Why would a publisher choose to create a private ad exchange? One reason is that at the very least, the perception is that private exchanges have better quality product than RTB exchanges, and therefor they can be specifically directed to the market the client is aiming to attract. There is a greater possibility of providing content that is better quality of merchandise which can make the client happy and create repeat business. There can also be less work required for the publisher to simply make an effort to have a large amount of overall inventory on hand just to satisfy what a customer may want. The focus can be on more premium inventory, and it can “aim” at more specific websites and brands.
Managing low touch ads takes as much time as managing high touch ads, so it makes sense to go to create an ad exchange that has more high touch ads to save time in effort to find the content necessary. The media content on private exchanges costs more than on an open exchange RTB, but the difference in quality, the increased access to better quality, and finding more quality product at one place is a great trade-off for most publishers.
Another benefit is the perceived integrity of private exchanges. A publisher can have more control over who is allowed to buy their inventory, and they have more control over the price. A publisher can control whether or not they want to offer their ads to a small list of clients with whom they’ve worked in the past, and they can cut someone out of the process with whom they’ve had a bad experience in the past.
It can also make it easier to move product that isn’t premium, but has some commonality with the premium product they have to sale. In all likelihood, the client and the publisher will both be focused on the premium product. However, the publisher may also be able to sell the client more of their other inventory, their less profitable but important inventory to that client. It is similar to the television channel, AMC, selling some of its lesser products (in this case channels) to a satellite company if that company wants to put the same network that shows “The Walking Dead”, “Mad Men”, or “Breaking Bad”.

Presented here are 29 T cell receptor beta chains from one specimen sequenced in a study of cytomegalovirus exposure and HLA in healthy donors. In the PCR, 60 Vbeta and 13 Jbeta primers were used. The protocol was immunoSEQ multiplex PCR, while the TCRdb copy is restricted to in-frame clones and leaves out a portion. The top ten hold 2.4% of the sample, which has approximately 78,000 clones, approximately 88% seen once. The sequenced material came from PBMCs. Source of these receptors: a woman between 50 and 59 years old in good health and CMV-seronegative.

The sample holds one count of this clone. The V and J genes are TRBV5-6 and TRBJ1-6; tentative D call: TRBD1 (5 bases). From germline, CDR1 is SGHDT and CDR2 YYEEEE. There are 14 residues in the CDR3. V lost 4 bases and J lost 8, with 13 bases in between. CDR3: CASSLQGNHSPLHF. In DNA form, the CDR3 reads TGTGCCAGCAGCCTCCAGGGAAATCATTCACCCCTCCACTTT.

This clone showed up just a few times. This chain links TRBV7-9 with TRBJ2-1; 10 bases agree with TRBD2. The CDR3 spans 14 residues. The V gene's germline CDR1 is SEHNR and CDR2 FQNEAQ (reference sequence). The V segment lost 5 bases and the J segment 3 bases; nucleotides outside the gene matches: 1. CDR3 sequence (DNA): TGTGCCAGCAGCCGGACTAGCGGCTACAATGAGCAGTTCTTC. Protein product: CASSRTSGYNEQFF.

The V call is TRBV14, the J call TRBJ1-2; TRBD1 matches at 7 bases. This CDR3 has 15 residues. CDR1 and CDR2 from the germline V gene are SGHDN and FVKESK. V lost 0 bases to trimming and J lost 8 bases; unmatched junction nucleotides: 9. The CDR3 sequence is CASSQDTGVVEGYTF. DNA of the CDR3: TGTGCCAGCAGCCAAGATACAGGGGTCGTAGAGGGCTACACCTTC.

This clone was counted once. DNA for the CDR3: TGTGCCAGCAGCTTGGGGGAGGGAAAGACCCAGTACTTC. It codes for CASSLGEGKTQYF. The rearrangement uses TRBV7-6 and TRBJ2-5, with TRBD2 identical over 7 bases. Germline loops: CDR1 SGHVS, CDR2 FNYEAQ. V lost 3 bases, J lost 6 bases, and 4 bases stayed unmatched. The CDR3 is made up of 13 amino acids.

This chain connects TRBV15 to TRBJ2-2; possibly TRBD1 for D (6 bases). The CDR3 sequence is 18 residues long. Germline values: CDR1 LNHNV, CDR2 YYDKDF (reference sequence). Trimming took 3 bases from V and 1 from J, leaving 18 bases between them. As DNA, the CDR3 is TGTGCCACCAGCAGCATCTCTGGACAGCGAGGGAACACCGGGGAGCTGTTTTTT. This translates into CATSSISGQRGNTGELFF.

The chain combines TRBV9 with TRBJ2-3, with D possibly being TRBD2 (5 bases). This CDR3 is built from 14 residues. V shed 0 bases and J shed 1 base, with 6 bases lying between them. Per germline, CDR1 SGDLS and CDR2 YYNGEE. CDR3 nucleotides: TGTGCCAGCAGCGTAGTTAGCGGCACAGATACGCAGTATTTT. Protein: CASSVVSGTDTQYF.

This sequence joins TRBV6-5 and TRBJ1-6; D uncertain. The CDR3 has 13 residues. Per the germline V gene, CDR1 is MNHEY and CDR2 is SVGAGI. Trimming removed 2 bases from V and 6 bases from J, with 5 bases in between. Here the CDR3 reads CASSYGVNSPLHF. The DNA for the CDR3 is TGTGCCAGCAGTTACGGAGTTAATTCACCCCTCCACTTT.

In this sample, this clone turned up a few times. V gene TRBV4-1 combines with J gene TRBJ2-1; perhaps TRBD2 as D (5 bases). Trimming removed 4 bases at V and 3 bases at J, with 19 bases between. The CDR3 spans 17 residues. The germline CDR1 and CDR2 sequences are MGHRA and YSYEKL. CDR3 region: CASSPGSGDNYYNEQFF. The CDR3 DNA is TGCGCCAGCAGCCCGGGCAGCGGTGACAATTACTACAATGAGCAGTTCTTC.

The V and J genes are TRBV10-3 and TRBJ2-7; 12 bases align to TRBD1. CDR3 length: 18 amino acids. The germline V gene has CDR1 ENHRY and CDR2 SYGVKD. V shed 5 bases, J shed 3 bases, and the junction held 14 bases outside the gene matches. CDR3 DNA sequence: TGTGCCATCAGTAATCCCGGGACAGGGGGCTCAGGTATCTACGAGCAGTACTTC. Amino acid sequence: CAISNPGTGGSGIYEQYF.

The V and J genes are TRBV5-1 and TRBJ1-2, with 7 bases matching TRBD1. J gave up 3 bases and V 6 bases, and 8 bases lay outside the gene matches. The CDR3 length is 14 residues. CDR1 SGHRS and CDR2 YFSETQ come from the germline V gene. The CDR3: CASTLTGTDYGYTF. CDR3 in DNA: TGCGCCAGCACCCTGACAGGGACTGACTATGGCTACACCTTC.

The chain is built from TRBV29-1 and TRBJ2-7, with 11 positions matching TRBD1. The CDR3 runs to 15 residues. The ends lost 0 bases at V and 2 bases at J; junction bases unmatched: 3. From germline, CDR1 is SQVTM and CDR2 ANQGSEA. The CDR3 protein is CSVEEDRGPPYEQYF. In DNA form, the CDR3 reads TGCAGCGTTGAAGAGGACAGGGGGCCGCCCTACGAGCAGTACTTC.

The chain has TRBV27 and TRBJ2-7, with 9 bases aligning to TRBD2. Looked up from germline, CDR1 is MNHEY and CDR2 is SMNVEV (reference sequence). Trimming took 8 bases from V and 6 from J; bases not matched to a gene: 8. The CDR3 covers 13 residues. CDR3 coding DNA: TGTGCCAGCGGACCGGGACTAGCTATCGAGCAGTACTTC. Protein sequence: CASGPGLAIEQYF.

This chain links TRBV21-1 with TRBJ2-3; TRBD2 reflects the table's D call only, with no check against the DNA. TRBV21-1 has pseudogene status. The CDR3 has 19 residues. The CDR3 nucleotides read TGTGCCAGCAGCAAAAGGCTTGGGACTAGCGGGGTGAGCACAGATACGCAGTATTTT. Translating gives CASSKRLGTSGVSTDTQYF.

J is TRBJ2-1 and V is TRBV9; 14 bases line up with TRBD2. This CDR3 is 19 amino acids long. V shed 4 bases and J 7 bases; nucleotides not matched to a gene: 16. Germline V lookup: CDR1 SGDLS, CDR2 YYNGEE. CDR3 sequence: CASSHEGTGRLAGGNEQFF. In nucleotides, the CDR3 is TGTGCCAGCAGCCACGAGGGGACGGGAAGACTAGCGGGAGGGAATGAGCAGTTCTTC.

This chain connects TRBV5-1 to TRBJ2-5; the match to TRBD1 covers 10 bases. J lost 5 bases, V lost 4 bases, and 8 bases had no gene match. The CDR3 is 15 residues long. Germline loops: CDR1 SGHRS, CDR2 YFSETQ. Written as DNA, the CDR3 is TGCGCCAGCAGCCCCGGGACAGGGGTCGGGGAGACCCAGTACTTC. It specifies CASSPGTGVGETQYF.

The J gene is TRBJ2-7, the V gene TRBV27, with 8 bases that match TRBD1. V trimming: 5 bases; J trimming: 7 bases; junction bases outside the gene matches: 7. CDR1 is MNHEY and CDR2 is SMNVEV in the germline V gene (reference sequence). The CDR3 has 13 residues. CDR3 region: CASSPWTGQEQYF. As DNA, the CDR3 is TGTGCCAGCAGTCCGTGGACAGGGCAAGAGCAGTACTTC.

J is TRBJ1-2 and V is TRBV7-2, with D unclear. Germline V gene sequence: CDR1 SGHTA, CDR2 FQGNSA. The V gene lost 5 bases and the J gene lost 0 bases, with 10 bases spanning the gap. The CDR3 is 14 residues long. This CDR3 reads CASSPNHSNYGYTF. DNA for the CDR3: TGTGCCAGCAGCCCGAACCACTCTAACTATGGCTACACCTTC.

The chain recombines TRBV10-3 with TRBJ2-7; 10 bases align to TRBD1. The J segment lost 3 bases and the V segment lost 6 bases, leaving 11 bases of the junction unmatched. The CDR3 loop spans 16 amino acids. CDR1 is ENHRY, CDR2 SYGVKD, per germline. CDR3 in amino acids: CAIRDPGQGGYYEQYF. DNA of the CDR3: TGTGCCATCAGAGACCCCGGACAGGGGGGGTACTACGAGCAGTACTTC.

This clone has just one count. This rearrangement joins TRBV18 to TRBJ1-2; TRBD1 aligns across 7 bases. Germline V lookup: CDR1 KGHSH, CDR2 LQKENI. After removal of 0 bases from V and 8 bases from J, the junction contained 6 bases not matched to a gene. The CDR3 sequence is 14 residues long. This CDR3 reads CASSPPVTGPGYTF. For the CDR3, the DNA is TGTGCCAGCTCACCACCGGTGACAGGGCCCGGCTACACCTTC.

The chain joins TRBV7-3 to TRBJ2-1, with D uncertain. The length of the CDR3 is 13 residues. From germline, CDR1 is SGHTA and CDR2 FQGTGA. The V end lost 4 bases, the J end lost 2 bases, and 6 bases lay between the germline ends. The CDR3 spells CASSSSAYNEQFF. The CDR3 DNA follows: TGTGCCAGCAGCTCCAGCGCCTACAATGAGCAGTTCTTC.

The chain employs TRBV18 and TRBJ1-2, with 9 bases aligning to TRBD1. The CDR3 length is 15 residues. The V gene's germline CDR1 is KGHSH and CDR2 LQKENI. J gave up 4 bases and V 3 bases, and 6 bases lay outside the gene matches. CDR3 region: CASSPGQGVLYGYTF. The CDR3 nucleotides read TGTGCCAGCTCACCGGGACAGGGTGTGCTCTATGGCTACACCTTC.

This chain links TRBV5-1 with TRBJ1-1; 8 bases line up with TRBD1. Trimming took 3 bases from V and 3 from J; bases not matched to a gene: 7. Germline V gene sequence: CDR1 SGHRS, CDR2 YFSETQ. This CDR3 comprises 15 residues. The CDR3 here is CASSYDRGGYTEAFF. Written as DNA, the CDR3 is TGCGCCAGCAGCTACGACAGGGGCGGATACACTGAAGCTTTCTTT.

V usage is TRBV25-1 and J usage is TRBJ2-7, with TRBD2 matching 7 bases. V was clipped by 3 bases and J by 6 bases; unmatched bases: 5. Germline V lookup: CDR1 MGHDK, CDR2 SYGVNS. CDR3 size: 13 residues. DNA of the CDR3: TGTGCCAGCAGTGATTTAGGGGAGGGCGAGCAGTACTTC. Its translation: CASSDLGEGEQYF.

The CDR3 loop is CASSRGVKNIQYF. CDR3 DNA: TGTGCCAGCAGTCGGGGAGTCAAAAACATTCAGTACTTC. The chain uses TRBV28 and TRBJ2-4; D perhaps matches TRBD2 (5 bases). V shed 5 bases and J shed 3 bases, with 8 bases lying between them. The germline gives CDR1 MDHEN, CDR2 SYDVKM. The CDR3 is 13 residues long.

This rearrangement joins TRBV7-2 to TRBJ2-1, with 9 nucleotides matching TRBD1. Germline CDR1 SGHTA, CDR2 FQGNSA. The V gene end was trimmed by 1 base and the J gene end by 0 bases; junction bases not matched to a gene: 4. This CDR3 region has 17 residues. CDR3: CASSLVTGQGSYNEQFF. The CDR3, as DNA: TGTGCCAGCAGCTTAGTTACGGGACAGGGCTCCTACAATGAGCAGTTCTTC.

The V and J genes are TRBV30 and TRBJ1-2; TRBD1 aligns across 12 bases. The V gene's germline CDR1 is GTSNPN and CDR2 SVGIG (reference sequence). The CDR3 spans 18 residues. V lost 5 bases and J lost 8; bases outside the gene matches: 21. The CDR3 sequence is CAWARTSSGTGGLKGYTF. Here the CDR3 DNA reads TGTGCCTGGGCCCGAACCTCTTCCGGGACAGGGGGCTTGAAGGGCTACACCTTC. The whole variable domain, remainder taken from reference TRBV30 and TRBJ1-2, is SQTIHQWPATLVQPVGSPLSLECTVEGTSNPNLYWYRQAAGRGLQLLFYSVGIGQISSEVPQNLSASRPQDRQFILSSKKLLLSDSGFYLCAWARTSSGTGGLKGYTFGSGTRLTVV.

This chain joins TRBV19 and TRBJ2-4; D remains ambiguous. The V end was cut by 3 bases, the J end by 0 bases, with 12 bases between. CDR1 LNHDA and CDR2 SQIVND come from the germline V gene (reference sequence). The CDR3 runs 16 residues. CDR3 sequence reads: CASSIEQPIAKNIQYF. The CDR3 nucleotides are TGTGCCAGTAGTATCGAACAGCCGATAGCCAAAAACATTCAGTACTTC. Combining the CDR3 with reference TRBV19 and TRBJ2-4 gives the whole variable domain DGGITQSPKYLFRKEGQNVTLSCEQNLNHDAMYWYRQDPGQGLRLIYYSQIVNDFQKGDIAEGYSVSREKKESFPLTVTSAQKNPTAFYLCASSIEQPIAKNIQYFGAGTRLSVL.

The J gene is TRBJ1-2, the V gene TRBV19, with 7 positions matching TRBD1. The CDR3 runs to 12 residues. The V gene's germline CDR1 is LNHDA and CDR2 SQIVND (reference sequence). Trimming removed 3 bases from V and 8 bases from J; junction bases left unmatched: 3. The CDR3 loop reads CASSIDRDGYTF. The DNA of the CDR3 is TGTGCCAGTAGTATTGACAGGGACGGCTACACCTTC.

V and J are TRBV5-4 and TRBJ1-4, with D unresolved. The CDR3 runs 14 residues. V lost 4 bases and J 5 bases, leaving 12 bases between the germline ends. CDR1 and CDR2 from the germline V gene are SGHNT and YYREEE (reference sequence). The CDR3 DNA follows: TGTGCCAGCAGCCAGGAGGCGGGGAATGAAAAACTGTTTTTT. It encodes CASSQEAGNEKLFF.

Pairing the premium inventory with other inventory also helps prevent the possibility that only the premium inventory will be taken, then the publisher could be left with nothing but the cheaper inventory. The publisher who considers opening a premium exchange needs to ensure that this is the best option in their own situation. They need to ensure that they can move the product they have at higher prices than it would cost clients and potential clients who could use a public exchange.
Data is an important part of the equation when opening a private exchange, that is, the data that will help indicate success in the venture of the private exchange. In order to charge higher prices for the inventory, the publisher needs to prove that those prices are worth it.
Smaller companies can benefit from operating a private exchange by making more direct deals with clients. It is important to have enough premium inventory to attract clients and to give yourself a chance to garner more business and to be successful over the long haul.